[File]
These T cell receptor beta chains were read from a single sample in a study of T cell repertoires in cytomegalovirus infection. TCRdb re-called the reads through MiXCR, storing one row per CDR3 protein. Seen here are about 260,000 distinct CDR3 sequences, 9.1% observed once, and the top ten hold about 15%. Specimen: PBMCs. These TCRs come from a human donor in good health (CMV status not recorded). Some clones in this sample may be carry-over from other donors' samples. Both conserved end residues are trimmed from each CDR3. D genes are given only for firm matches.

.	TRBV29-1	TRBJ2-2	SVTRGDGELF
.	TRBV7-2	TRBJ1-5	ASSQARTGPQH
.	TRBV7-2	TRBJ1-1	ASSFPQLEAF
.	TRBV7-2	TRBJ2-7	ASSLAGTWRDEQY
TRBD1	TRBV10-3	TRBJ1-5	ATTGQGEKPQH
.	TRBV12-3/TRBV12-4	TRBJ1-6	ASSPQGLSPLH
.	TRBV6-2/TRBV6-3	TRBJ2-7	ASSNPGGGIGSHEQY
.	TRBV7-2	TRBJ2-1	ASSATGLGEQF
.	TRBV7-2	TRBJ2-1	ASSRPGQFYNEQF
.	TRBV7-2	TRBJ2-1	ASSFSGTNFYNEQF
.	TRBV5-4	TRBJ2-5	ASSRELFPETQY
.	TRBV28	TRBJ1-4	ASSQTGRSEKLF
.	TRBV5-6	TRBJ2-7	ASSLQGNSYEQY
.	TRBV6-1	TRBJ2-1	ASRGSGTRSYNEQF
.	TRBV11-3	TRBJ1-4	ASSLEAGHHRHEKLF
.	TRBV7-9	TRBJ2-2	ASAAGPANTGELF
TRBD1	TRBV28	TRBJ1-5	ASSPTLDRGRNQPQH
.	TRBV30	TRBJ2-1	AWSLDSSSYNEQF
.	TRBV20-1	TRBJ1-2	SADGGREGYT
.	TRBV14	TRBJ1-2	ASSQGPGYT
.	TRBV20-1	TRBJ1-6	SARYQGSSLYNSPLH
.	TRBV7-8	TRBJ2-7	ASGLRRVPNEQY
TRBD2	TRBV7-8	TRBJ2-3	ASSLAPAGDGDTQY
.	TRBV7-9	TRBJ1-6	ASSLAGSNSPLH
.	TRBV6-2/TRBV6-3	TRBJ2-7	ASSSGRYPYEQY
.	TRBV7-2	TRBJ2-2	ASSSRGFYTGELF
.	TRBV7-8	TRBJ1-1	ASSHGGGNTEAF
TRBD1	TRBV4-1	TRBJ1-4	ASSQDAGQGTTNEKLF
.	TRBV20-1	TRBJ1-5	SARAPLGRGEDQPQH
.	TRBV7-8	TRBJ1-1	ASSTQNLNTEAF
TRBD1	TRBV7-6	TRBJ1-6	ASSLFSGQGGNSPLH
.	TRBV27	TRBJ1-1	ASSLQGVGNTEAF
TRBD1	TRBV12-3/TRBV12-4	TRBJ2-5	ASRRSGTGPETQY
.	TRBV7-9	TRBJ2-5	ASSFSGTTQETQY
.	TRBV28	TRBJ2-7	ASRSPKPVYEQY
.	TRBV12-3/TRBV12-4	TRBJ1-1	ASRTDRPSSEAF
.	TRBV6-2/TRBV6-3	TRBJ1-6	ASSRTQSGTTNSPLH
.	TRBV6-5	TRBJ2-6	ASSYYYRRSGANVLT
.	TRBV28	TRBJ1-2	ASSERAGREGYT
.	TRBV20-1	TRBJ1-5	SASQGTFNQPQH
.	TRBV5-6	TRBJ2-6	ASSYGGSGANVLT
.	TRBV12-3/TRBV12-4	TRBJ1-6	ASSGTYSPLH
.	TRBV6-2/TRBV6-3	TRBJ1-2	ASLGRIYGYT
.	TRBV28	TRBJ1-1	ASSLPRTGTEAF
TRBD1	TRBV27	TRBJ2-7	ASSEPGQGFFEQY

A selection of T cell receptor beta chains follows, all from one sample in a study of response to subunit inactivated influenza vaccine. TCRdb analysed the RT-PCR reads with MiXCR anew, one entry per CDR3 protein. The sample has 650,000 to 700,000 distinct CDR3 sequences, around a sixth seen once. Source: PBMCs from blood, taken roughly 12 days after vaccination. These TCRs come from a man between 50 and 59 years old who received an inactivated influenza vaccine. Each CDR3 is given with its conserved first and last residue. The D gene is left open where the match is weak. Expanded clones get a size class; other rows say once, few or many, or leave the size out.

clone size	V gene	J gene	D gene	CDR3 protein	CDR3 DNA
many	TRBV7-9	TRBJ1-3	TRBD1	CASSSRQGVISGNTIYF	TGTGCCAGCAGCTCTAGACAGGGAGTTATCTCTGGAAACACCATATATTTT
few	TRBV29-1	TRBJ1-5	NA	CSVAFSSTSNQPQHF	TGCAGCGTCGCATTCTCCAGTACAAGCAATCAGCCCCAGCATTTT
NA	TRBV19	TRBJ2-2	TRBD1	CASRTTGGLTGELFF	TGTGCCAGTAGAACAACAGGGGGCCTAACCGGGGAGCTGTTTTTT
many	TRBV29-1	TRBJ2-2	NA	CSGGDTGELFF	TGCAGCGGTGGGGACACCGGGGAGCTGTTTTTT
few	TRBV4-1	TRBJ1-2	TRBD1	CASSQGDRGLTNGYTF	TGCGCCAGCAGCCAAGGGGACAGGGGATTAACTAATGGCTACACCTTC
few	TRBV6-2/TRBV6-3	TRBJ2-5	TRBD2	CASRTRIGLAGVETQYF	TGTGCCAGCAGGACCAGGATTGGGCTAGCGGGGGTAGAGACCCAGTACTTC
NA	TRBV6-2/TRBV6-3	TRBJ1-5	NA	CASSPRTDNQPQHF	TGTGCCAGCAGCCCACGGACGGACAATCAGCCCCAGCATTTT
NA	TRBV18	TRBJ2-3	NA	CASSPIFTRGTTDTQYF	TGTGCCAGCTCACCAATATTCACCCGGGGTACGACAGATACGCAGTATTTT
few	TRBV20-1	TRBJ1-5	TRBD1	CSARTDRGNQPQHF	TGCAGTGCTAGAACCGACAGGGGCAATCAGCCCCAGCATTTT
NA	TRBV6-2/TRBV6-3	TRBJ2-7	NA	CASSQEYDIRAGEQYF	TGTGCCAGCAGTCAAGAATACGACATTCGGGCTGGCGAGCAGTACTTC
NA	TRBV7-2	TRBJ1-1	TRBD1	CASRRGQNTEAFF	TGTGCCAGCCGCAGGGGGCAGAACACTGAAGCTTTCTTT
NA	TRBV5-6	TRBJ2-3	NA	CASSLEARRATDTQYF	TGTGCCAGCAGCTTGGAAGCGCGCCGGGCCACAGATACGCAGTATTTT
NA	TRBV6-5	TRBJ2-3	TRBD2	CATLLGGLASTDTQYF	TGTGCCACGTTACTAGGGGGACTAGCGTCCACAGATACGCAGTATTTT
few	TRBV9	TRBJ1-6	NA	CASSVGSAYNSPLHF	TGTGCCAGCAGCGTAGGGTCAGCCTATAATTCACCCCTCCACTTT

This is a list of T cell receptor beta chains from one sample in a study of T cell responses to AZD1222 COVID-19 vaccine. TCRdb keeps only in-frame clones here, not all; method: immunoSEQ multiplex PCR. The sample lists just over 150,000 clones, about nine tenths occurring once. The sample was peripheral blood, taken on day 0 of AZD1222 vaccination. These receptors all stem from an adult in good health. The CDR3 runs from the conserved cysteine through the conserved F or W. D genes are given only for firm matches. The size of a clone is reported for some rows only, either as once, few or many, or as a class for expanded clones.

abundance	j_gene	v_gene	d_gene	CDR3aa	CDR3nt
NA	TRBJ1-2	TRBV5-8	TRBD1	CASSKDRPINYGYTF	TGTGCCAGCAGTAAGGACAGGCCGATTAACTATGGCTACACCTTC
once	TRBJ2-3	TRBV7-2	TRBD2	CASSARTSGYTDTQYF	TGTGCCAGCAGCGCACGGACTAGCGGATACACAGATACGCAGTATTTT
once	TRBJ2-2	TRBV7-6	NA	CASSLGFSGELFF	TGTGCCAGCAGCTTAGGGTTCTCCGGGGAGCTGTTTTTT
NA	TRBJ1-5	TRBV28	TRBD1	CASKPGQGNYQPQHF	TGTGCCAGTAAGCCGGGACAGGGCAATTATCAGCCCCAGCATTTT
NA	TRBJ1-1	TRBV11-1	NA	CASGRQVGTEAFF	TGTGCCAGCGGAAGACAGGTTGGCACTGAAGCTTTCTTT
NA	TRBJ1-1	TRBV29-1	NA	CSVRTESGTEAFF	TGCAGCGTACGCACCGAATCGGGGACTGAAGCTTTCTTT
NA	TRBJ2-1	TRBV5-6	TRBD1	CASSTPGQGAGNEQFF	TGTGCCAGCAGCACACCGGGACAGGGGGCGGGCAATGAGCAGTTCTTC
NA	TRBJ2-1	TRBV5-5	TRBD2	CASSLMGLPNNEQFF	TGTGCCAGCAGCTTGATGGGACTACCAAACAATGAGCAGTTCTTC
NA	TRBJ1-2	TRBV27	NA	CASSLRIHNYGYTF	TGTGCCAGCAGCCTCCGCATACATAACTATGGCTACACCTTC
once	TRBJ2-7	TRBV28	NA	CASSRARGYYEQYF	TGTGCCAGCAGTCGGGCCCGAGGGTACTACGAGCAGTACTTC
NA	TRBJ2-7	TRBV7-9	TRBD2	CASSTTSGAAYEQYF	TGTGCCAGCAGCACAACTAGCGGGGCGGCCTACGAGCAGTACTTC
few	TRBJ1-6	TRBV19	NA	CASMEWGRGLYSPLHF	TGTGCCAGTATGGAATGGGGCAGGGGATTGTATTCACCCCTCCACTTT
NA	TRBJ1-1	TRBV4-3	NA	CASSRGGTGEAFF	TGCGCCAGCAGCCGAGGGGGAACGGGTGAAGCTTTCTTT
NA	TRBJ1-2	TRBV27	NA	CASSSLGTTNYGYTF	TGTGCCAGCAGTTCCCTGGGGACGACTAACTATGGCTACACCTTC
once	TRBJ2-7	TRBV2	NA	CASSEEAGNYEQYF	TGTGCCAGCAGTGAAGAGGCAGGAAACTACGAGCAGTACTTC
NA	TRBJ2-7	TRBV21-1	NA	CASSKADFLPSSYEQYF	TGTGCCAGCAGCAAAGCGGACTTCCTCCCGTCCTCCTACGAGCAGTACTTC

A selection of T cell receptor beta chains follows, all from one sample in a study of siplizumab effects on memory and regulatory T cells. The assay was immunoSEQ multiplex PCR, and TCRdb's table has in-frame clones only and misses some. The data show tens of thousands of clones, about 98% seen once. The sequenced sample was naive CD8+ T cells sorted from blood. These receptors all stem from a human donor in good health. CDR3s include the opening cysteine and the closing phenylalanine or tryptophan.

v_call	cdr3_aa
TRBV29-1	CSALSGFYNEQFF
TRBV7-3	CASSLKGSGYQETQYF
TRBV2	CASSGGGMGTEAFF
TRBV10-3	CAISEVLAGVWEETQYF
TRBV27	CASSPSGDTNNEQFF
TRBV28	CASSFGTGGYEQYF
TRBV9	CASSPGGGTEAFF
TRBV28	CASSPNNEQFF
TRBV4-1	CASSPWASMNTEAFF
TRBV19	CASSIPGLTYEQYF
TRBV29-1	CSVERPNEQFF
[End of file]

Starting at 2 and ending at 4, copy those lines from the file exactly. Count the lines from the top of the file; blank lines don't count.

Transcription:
.	TRBV29-1	TRBJ2-2	SVTRGDGELF
.	TRBV7-2	TRBJ1-5	ASSQARTGPQH
.	TRBV7-2	TRBJ1-1	ASSFPQLEAF